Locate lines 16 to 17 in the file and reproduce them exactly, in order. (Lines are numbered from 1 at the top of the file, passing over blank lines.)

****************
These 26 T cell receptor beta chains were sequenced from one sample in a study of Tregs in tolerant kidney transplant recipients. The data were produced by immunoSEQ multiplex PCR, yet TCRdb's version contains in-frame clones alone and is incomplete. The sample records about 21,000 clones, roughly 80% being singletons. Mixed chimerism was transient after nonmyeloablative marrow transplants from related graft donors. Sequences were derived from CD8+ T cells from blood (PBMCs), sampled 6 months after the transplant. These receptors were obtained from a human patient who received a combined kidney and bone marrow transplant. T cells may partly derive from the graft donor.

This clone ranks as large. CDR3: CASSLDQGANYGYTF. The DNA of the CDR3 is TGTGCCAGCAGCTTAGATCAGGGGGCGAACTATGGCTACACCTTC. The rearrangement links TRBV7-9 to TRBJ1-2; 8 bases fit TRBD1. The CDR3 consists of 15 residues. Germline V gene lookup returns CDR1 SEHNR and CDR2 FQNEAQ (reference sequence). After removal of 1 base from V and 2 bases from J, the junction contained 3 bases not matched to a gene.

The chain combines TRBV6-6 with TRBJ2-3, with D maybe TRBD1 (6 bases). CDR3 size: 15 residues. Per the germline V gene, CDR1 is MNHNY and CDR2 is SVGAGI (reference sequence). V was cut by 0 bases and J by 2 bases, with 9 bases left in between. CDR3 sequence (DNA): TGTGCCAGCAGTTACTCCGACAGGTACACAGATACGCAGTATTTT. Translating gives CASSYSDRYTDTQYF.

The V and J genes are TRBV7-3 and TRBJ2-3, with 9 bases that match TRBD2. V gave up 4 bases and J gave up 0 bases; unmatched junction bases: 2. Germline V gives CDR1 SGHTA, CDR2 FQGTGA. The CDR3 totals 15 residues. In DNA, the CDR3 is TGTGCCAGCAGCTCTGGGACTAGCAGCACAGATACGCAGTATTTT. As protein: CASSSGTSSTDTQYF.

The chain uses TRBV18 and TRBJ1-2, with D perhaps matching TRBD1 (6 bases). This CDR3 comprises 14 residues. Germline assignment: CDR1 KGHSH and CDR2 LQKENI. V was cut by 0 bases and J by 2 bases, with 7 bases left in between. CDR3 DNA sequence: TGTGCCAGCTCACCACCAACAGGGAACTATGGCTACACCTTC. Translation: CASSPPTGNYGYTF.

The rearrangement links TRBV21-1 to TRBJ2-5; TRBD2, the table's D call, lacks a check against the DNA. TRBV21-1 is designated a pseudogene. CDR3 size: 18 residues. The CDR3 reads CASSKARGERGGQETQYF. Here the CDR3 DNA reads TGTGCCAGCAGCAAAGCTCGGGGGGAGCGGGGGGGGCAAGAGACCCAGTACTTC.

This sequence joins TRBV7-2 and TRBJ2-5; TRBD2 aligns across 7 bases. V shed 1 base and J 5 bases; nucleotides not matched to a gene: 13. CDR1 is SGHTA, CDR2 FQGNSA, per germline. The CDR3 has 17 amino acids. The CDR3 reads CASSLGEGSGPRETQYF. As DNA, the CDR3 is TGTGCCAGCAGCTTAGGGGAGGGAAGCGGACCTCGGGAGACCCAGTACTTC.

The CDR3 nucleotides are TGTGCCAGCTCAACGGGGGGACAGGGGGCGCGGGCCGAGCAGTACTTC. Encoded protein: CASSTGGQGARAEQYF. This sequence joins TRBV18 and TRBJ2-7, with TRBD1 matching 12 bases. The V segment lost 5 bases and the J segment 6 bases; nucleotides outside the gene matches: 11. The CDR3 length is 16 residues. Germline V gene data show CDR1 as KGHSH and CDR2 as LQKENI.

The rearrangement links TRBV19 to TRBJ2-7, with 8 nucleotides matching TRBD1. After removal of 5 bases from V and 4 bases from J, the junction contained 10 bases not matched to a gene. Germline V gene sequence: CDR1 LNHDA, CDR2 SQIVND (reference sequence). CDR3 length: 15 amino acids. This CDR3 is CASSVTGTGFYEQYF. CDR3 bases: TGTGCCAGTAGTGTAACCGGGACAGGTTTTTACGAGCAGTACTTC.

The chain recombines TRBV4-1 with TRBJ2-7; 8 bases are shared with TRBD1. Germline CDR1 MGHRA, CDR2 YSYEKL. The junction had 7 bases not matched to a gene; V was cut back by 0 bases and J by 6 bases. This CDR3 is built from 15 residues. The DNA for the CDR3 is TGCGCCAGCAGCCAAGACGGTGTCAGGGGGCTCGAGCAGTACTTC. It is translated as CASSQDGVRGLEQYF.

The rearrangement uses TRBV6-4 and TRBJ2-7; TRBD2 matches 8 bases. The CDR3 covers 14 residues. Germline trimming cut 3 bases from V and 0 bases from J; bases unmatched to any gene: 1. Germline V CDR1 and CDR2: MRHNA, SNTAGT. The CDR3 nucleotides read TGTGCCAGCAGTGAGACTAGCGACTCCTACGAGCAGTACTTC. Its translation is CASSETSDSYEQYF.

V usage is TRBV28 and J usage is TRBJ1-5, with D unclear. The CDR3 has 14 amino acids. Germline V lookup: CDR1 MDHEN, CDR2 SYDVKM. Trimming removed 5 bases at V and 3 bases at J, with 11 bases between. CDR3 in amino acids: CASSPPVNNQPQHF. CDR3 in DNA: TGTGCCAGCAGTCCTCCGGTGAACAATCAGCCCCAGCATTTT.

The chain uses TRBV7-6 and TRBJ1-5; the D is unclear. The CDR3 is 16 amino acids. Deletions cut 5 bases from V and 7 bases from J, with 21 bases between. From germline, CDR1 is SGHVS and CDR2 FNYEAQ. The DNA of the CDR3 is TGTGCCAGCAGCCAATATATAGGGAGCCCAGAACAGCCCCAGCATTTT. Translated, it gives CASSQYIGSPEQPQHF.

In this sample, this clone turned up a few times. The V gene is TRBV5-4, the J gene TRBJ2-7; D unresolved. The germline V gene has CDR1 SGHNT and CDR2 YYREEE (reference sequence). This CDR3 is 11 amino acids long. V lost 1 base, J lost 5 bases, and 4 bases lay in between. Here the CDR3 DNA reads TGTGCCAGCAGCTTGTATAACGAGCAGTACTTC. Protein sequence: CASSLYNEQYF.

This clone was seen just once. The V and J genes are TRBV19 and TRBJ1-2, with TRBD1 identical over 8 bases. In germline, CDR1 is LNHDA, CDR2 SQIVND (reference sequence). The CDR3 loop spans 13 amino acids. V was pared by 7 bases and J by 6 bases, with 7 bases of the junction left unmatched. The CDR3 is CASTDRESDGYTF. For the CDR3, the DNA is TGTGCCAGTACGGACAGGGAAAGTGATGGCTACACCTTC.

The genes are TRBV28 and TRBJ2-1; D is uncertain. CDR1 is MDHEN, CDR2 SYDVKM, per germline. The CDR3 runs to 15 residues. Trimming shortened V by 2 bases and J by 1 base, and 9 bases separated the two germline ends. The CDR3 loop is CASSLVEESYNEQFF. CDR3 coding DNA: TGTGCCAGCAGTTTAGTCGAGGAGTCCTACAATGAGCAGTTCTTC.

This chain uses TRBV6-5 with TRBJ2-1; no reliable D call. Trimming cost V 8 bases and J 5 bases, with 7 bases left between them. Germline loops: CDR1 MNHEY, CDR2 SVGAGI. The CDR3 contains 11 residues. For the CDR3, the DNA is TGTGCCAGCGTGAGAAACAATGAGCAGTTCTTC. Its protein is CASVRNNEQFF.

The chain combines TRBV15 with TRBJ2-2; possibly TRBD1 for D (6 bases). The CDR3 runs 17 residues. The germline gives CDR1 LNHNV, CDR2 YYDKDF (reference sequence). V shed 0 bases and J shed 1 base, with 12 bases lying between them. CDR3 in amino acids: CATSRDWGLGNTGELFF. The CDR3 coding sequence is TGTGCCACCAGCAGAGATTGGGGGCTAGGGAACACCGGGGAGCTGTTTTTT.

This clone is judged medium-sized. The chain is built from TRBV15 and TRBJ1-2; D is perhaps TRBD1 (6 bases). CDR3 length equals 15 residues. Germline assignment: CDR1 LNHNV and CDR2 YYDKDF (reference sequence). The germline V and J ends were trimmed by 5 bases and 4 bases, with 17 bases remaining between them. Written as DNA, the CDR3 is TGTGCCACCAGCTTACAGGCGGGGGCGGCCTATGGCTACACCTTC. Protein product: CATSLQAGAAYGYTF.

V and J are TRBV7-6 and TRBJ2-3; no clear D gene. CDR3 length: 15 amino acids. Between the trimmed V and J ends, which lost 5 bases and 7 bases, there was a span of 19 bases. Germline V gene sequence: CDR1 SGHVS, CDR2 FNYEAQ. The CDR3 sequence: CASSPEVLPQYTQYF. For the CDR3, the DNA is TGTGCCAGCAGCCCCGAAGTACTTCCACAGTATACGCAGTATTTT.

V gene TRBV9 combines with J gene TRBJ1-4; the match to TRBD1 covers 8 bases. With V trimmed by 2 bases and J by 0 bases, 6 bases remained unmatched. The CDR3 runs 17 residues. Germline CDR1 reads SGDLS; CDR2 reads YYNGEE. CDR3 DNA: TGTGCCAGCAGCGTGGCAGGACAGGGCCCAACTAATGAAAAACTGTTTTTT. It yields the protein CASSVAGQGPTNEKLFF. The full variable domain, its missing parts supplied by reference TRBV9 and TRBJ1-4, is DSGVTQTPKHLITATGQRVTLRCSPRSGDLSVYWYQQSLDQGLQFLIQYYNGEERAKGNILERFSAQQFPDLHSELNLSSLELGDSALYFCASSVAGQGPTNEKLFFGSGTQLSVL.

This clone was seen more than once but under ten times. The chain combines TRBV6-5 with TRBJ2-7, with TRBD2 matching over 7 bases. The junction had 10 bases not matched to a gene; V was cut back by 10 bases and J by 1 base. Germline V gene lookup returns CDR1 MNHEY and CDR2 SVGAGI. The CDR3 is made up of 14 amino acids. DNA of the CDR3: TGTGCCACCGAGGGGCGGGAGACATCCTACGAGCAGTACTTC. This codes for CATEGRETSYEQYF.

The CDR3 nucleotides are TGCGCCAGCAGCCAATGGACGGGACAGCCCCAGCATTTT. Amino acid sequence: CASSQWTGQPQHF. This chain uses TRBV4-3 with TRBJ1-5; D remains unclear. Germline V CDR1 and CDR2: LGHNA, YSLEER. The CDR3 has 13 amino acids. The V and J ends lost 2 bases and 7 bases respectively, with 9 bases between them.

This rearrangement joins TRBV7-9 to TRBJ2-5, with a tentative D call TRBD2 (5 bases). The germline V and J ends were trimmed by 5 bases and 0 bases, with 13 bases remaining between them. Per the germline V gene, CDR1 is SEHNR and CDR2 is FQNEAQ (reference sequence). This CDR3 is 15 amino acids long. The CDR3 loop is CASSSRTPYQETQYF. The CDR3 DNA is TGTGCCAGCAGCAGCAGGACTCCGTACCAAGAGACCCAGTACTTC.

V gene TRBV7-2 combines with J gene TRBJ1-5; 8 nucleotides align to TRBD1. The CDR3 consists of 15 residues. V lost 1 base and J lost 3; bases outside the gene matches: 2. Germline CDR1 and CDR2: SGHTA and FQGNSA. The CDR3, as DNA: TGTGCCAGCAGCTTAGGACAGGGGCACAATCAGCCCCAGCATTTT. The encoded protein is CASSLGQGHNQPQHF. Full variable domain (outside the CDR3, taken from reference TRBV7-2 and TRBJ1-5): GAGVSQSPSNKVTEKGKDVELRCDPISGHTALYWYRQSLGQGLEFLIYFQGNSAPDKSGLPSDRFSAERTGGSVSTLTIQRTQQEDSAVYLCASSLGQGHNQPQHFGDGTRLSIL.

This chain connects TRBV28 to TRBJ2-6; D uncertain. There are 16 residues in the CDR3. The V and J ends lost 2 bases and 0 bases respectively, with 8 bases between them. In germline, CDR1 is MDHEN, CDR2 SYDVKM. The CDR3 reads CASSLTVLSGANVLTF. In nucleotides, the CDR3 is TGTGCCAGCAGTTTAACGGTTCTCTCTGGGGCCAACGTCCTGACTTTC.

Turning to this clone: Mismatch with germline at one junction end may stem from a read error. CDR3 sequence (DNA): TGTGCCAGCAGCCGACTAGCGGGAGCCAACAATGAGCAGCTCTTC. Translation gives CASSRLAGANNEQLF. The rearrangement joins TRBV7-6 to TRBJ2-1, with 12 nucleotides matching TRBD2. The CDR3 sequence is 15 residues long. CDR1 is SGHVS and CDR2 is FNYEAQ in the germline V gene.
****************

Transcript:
The genes are TRBV28 and TRBJ2-1; D is uncertain. CDR1 is MDHEN, CDR2 SYDVKM, per germline. The CDR3 runs to 15 residues. Trimming shortened V by 2 bases and J by 1 base, and 9 bases separated the two germline ends. The CDR3 loop is CASSLVEESYNEQFF. CDR3 coding DNA: TGTGCCAGCAGTTTAGTCGAGGAGTCCTACAATGAGCAGTTCTTC.

This chain uses TRBV6-5 with TRBJ2-1; no reliable D call. Trimming cost V 8 bases and J 5 bases, with 7 bases left between them. Germline loops: CDR1 MNHEY, CDR2 SVGAGI. The CDR3 contains 11 residues. For the CDR3, the DNA is TGTGCCAGCGTGAGAAACAATGAGCAGTTCTTC. Its protein is CASVRNNEQFF.